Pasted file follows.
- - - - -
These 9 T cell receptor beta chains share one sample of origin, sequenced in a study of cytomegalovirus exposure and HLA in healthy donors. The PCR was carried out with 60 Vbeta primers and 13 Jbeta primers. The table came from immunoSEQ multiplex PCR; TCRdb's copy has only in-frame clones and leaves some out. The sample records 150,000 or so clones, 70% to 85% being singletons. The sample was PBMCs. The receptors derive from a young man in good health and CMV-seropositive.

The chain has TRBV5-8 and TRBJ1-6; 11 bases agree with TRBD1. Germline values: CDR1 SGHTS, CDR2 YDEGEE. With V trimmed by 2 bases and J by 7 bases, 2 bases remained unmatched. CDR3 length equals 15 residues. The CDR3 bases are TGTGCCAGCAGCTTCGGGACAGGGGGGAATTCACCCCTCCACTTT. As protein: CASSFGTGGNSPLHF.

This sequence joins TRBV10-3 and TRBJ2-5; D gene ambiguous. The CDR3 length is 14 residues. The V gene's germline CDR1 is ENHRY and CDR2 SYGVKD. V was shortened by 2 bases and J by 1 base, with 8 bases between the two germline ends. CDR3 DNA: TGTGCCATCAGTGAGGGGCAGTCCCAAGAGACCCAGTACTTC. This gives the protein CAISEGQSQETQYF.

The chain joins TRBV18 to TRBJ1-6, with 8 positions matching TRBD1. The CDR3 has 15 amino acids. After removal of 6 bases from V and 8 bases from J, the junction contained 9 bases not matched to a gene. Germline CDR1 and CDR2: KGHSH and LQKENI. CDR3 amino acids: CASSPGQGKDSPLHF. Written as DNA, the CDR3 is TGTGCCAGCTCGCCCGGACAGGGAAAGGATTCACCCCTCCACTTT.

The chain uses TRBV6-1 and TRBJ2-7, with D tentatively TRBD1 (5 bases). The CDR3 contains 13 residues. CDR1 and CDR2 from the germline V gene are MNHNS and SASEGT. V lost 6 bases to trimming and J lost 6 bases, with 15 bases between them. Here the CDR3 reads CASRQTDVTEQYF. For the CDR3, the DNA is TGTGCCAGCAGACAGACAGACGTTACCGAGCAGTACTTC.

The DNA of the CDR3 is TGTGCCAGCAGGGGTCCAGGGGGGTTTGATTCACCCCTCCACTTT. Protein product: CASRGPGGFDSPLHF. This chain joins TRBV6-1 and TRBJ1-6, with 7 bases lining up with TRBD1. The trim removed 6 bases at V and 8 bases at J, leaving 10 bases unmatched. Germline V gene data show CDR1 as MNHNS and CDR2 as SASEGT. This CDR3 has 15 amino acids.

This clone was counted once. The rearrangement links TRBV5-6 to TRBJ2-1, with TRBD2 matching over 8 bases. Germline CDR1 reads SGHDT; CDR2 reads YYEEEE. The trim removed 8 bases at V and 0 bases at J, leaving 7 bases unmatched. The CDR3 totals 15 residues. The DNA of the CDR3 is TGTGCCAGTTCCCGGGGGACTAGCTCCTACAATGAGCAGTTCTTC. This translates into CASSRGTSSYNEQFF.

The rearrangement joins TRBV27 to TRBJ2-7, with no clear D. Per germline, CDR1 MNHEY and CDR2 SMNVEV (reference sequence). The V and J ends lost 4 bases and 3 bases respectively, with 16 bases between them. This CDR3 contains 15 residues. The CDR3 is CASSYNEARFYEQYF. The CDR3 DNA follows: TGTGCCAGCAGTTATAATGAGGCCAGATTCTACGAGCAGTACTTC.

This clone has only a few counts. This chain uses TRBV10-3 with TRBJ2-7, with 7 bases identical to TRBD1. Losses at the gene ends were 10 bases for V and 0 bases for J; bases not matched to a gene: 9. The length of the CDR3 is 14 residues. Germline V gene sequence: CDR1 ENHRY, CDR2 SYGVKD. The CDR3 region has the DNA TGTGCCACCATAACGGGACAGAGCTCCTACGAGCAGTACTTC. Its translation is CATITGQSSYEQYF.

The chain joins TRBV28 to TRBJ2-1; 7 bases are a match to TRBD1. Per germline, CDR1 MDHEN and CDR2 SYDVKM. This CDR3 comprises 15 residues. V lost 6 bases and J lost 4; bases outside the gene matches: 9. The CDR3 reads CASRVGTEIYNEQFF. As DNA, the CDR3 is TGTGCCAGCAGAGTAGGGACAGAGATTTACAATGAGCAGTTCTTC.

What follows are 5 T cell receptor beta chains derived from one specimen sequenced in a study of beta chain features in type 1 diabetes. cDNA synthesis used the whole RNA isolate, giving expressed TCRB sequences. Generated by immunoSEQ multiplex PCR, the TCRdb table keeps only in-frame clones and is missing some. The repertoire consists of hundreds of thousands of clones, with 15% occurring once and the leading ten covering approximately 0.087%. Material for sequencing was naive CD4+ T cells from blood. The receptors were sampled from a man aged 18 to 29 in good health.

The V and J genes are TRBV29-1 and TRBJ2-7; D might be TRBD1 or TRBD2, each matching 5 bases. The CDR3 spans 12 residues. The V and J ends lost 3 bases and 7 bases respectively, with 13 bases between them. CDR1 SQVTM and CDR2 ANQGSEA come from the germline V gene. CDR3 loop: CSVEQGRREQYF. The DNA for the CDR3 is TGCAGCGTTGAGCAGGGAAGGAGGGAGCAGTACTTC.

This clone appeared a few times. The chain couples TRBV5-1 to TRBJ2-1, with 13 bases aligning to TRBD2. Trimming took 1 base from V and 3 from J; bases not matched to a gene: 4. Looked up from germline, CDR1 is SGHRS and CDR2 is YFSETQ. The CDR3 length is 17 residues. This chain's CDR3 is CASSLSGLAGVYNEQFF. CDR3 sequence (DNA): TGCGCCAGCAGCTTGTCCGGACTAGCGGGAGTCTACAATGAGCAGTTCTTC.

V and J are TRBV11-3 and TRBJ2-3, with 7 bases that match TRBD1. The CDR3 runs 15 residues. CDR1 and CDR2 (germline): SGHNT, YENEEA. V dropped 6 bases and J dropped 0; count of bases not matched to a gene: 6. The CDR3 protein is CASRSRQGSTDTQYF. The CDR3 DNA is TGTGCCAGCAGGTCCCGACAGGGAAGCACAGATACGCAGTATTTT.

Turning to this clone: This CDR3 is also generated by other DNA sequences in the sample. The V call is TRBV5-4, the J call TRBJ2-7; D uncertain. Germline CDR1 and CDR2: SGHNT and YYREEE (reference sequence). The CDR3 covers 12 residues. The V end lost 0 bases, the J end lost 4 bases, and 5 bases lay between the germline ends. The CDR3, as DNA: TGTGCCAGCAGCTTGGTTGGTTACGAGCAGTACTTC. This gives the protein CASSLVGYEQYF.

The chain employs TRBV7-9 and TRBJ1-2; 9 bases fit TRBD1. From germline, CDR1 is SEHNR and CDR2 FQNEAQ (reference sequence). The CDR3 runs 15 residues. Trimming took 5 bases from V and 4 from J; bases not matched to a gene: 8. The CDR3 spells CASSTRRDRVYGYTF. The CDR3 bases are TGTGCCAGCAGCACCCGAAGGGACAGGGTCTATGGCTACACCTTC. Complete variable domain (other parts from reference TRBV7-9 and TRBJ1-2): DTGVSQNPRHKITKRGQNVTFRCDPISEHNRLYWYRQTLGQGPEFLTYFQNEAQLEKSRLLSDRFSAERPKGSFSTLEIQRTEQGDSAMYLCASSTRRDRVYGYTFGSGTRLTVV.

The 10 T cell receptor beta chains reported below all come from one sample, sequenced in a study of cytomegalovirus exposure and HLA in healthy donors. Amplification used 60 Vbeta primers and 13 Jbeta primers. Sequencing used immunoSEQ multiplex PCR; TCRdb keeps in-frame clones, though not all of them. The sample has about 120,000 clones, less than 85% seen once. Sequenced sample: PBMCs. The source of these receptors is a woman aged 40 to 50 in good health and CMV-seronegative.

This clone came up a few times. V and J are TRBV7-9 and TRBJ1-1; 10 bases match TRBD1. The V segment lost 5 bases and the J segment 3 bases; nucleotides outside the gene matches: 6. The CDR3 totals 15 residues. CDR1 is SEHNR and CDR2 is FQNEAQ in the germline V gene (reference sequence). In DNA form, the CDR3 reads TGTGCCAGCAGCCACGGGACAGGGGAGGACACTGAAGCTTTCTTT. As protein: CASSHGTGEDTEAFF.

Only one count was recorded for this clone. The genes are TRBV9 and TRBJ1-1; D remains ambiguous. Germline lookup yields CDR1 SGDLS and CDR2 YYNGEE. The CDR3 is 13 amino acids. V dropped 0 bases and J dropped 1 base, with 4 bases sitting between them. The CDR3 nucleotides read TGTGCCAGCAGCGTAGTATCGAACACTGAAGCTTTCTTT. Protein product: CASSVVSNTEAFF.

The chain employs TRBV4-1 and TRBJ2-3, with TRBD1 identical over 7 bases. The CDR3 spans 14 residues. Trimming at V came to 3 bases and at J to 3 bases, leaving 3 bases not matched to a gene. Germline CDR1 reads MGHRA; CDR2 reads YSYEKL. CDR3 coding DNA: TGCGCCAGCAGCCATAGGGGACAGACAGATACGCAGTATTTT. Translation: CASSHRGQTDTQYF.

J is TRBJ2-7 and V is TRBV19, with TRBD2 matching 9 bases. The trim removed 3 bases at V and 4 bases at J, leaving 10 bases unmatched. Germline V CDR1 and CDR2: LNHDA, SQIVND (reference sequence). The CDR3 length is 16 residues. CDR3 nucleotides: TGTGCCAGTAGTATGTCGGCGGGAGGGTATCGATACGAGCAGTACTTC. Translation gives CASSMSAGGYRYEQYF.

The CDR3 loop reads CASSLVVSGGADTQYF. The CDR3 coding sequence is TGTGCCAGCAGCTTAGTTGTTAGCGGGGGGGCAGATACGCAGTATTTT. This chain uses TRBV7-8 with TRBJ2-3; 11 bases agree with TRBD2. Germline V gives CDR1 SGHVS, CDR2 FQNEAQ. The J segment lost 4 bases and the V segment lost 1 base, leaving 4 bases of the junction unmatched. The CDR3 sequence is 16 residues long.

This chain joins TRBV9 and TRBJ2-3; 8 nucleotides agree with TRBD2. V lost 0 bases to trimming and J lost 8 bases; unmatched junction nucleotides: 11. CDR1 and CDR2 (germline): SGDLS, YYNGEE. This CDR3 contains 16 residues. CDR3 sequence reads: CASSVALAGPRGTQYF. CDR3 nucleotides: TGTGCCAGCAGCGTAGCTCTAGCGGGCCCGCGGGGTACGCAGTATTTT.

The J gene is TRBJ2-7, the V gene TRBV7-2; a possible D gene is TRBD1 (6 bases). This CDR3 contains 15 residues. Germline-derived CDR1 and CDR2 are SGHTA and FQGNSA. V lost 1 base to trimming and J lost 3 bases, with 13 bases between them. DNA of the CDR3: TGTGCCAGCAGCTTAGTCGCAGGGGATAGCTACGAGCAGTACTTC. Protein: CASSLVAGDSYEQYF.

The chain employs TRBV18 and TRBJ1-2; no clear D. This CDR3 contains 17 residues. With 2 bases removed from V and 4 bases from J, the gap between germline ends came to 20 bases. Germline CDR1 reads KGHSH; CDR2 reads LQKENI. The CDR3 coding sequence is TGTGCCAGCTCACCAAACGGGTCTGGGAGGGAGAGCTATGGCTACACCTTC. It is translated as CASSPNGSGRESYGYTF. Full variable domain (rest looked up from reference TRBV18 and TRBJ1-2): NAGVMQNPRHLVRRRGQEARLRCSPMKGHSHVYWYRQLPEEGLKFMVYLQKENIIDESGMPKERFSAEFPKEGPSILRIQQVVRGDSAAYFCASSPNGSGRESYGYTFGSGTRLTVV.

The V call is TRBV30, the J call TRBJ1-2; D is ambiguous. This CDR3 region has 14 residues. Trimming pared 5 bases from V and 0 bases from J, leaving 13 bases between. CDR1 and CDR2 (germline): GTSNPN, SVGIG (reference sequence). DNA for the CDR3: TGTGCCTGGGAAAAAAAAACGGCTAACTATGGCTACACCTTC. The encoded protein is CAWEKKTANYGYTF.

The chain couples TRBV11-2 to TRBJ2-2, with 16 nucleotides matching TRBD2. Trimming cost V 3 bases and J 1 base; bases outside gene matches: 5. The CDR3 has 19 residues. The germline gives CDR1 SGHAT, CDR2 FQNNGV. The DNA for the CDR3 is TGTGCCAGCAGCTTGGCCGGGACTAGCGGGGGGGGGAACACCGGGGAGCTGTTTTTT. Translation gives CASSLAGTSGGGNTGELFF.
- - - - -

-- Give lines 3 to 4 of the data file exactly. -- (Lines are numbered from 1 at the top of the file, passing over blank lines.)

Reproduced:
This sequence joins TRBV10-3 and TRBJ2-5; D gene ambiguous. The CDR3 length is 14 residues. The V gene's germline CDR1 is ENHRY and CDR2 SYGVKD. V was shortened by 2 bases and J by 1 base, with 8 bases between the two germline ends. CDR3 DNA: TGTGCCATCAGTGAGGGGCAGTCCCAAGAGACCCAGTACTTC. This gives the protein CAISEGQSQETQYF.

The chain joins TRBV18 to TRBJ1-6, with 8 positions matching TRBD1. The CDR3 has 15 amino acids. After removal of 6 bases from V and 8 bases from J, the junction contained 9 bases not matched to a gene. Germline CDR1 and CDR2: KGHSH and LQKENI. CDR3 amino acids: CASSPGQGKDSPLHF. Written as DNA, the CDR3 is TGTGCCAGCTCGCCCGGACAGGGAAAGGATTCACCCCTCCACTTT.